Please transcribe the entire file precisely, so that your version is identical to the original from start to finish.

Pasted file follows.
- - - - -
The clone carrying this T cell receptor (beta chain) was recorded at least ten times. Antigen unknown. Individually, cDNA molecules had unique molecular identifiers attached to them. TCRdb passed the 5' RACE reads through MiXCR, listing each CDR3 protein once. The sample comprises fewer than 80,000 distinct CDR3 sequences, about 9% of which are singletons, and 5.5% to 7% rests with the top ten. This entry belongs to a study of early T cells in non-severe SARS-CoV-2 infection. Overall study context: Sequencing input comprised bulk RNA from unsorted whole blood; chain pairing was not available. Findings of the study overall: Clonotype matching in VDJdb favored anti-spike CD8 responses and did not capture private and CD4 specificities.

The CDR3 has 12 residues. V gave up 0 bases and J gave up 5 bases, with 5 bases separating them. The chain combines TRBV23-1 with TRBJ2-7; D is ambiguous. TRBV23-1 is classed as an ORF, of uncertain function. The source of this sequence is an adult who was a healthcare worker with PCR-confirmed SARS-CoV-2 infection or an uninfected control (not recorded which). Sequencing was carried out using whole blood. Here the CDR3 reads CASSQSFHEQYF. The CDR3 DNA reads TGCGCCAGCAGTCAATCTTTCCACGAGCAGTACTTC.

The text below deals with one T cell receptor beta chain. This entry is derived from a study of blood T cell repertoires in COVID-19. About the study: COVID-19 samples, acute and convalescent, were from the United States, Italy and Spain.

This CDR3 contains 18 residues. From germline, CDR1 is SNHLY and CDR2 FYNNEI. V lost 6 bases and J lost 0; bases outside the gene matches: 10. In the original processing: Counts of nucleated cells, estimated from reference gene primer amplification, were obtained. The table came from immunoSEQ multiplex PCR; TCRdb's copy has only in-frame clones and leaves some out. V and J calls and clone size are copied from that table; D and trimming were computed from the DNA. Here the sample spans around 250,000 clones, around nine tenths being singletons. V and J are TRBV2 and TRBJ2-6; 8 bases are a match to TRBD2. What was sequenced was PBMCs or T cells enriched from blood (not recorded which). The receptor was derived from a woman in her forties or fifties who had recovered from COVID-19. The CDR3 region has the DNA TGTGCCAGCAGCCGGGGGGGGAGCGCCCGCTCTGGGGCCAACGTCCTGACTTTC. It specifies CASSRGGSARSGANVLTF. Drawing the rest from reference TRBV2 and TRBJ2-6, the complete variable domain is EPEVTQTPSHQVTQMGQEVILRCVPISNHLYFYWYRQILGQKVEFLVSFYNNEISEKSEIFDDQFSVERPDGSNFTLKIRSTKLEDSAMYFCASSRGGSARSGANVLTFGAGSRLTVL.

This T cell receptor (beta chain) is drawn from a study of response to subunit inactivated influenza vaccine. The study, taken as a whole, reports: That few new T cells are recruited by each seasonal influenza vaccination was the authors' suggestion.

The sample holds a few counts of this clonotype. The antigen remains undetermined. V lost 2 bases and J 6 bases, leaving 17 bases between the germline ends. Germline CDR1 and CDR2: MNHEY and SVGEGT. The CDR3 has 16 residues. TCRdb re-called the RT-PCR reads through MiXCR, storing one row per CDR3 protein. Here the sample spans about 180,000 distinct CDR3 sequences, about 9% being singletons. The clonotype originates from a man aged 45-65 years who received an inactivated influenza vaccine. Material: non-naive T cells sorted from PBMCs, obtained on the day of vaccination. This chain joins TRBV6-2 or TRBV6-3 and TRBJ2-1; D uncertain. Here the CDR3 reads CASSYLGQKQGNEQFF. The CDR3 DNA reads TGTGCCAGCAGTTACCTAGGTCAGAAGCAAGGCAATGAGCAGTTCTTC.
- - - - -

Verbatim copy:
The clone carrying this T cell receptor (beta chain) was recorded at least ten times. Antigen unknown. Individually, cDNA molecules had unique molecular identifiers attached to them. TCRdb passed the 5' RACE reads through MiXCR, listing each CDR3 protein once. The sample comprises fewer than 80,000 distinct CDR3 sequences, about 9% of which are singletons, and 5.5% to 7% rests with the top ten. This entry belongs to a study of early T cells in non-severe SARS-CoV-2 infection. Overall study context: Sequencing input comprised bulk RNA from unsorted whole blood; chain pairing was not available. Findings of the study overall: Clonotype matching in VDJdb favored anti-spike CD8 responses and did not capture private and CD4 specificities.

The CDR3 has 12 residues. V gave up 0 bases and J gave up 5 bases, with 5 bases separating them. The chain combines TRBV23-1 with TRBJ2-7; D is ambiguous. TRBV23-1 is classed as an ORF, of uncertain function. The source of this sequence is an adult who was a healthcare worker with PCR-confirmed SARS-CoV-2 infection or an uninfected control (not recorded which). Sequencing was carried out using whole blood. Here the CDR3 reads CASSQSFHEQYF. The CDR3 DNA reads TGCGCCAGCAGTCAATCTTTCCACGAGCAGTACTTC.

The text below deals with one T cell receptor beta chain. This entry is derived from a study of blood T cell repertoires in COVID-19. About the study: COVID-19 samples, acute and convalescent, were from the United States, Italy and Spain.

This CDR3 contains 18 residues. From germline, CDR1 is SNHLY and CDR2 FYNNEI. V lost 6 bases and J lost 0; bases outside the gene matches: 10. In the original processing: Counts of nucleated cells, estimated from reference gene primer amplification, were obtained. The table came from immunoSEQ multiplex PCR; TCRdb's copy has only in-frame clones and leaves some out. V and J calls and clone size are copied from that table; D and trimming were computed from the DNA. Here the sample spans around 250,000 clones, around nine tenths being singletons. V and J are TRBV2 and TRBJ2-6; 8 bases are a match to TRBD2. What was sequenced was PBMCs or T cells enriched from blood (not recorded which). The receptor was derived from a woman in her forties or fifties who had recovered from COVID-19. The CDR3 region has the DNA TGTGCCAGCAGCCGGGGGGGGAGCGCCCGCTCTGGGGCCAACGTCCTGACTTTC. It specifies CASSRGGSARSGANVLTF. Drawing the rest from reference TRBV2 and TRBJ2-6, the complete variable domain is EPEVTQTPSHQVTQMGQEVILRCVPISNHLYFYWYRQILGQKVEFLVSFYNNEISEKSEIFDDQFSVERPDGSNFTLKIRSTKLEDSAMYFCASSRGGSARSGANVLTFGAGSRLTVL.

This T cell receptor (beta chain) is drawn from a study of response to subunit inactivated influenza vaccine. The study, taken as a whole, reports: That few new T cells are recruited by each seasonal influenza vaccination was the authors' suggestion.

The sample holds a few counts of this clonotype. The antigen remains undetermined. V lost 2 bases and J 6 bases, leaving 17 bases between the germline ends. Germline CDR1 and CDR2: MNHEY and SVGEGT. The CDR3 has 16 residues. TCRdb re-called the RT-PCR reads through MiXCR, storing one row per CDR3 protein. Here the sample spans about 180,000 distinct CDR3 sequences, about 9% being singletons. The clonotype originates from a man aged 45-65 years who received an inactivated influenza vaccine. Material: non-naive T cells sorted from PBMCs, obtained on the day of vaccination. This chain joins TRBV6-2 or TRBV6-3 and TRBJ2-1; D uncertain. Here the CDR3 reads CASSYLGQKQGNEQFF. The CDR3 DNA reads TGTGCCAGCAGTTACCTAGGTCAGAAGCAAGGCAATGAGCAGTTCTTC.